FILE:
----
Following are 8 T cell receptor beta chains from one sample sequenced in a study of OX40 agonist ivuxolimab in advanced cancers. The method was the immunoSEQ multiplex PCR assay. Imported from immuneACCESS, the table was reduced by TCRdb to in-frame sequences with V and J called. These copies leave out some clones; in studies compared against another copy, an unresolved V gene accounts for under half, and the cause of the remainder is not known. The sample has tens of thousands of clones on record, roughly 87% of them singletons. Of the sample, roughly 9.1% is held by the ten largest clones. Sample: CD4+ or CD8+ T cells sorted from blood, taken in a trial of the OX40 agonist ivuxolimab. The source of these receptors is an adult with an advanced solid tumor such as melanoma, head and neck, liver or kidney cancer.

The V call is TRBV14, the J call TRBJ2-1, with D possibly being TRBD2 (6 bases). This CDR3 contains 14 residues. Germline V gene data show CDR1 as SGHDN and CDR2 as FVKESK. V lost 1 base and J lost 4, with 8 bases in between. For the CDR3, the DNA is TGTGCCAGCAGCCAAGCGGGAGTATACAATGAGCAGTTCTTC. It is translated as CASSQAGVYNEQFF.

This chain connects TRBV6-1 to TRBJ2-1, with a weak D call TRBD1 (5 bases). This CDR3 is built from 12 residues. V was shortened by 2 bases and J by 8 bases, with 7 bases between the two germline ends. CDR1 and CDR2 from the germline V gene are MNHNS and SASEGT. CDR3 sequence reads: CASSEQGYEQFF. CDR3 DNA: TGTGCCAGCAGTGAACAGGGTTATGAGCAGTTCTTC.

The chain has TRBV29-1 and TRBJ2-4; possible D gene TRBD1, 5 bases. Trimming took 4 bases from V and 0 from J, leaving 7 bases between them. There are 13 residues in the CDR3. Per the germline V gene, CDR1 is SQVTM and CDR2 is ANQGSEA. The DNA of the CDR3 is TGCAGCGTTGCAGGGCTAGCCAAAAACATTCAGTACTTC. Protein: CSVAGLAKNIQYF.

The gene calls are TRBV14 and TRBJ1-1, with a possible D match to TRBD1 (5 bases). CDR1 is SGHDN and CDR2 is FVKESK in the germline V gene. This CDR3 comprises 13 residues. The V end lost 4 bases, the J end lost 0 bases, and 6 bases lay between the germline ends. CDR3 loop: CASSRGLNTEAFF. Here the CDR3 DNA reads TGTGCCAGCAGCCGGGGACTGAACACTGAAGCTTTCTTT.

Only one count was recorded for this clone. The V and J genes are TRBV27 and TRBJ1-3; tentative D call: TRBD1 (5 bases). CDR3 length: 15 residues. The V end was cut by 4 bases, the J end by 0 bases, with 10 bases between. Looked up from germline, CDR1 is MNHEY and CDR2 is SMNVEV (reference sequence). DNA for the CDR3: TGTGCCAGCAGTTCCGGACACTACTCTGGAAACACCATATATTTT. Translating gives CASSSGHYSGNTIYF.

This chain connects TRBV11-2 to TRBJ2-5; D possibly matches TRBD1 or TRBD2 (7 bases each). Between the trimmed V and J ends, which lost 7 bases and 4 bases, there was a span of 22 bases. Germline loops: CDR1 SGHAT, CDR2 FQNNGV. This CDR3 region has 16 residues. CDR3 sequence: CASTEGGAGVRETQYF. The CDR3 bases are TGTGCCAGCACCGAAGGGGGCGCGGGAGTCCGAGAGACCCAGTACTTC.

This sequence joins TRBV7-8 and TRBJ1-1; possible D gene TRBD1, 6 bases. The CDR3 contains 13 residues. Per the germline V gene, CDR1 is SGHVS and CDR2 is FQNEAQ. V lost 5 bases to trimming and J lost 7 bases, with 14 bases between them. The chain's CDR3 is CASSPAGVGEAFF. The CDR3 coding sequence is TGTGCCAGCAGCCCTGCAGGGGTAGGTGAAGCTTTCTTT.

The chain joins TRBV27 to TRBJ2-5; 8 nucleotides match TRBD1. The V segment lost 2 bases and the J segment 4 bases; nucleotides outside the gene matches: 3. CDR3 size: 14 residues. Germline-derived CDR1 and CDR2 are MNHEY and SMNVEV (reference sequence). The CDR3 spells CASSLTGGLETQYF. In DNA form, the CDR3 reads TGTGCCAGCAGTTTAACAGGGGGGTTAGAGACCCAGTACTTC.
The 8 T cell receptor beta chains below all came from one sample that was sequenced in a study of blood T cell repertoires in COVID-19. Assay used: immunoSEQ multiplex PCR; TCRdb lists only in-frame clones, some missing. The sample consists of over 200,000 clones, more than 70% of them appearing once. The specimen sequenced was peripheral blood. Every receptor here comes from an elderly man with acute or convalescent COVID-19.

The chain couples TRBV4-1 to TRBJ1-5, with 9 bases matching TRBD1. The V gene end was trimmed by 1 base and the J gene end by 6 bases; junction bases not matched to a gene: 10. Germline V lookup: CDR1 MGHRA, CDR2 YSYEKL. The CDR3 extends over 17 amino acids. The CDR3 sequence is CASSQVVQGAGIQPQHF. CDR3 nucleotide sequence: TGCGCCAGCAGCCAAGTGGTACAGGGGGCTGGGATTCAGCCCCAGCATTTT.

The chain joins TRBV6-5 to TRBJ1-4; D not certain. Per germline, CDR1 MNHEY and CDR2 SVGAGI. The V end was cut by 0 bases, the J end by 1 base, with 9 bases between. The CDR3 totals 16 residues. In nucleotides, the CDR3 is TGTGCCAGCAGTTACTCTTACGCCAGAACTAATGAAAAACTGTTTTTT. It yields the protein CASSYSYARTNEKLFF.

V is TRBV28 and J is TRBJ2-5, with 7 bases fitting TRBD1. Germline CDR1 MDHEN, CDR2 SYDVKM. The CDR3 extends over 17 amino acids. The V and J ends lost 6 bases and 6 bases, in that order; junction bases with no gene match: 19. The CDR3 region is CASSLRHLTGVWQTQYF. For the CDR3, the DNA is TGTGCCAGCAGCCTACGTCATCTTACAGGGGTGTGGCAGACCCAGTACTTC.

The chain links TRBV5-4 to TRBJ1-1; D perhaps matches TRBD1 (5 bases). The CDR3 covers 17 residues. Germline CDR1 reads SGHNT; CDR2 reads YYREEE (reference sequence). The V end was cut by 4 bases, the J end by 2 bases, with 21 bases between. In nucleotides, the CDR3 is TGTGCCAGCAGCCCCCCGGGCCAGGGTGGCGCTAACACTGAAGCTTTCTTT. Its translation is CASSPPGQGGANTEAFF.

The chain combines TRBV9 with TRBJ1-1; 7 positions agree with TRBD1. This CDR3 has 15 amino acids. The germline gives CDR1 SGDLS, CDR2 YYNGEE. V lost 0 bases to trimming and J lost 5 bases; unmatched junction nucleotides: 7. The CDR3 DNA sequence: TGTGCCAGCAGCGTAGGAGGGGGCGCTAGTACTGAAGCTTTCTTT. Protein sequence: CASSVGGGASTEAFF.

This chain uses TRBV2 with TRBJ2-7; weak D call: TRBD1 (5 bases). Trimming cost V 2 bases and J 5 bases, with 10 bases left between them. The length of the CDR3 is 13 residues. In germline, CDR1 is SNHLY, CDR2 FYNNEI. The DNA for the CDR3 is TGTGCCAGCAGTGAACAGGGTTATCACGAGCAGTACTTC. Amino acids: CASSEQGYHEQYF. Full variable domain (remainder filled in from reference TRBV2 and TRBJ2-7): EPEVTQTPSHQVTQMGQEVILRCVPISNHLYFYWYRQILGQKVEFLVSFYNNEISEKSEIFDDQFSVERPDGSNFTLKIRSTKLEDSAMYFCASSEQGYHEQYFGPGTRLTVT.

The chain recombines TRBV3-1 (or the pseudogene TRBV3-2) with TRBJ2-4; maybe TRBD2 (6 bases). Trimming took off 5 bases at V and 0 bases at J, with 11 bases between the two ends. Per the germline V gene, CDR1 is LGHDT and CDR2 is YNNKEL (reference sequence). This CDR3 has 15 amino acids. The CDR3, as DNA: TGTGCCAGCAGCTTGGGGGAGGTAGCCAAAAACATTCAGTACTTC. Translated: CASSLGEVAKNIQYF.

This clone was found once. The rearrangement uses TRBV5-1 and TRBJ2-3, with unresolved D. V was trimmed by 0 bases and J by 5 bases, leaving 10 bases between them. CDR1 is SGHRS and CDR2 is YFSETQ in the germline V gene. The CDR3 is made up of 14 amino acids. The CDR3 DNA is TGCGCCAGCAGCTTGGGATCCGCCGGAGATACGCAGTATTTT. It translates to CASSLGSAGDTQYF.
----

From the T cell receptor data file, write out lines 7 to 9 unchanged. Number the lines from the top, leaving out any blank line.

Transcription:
This chain connects TRBV11-2 to TRBJ2-5; D possibly matches TRBD1 or TRBD2 (7 bases each). Between the trimmed V and J ends, which lost 7 bases and 4 bases, there was a span of 22 bases. Germline loops: CDR1 SGHAT, CDR2 FQNNGV. This CDR3 region has 16 residues. CDR3 sequence: CASTEGGAGVRETQYF. The CDR3 bases are TGTGCCAGCACCGAAGGGGGCGCGGGAGTCCGAGAGACCCAGTACTTC.

This sequence joins TRBV7-8 and TRBJ1-1; possible D gene TRBD1, 6 bases. The CDR3 contains 13 residues. Per the germline V gene, CDR1 is SGHVS and CDR2 is FQNEAQ. V lost 5 bases to trimming and J lost 7 bases, with 14 bases between them. The chain's CDR3 is CASSPAGVGEAFF. The CDR3 coding sequence is TGTGCCAGCAGCCCTGCAGGGGTAGGTGAAGCTTTCTTT.

The chain joins TRBV27 to TRBJ2-5; 8 nucleotides match TRBD1. The V segment lost 2 bases and the J segment 4 bases; nucleotides outside the gene matches: 3. CDR3 size: 14 residues. Germline-derived CDR1 and CDR2 are MNHEY and SMNVEV (reference sequence). The CDR3 spells CASSLTGGLETQYF. In DNA form, the CDR3 reads TGTGCCAGCAGTTTAACAGGGGGGTTAGAGACCCAGTACTTC.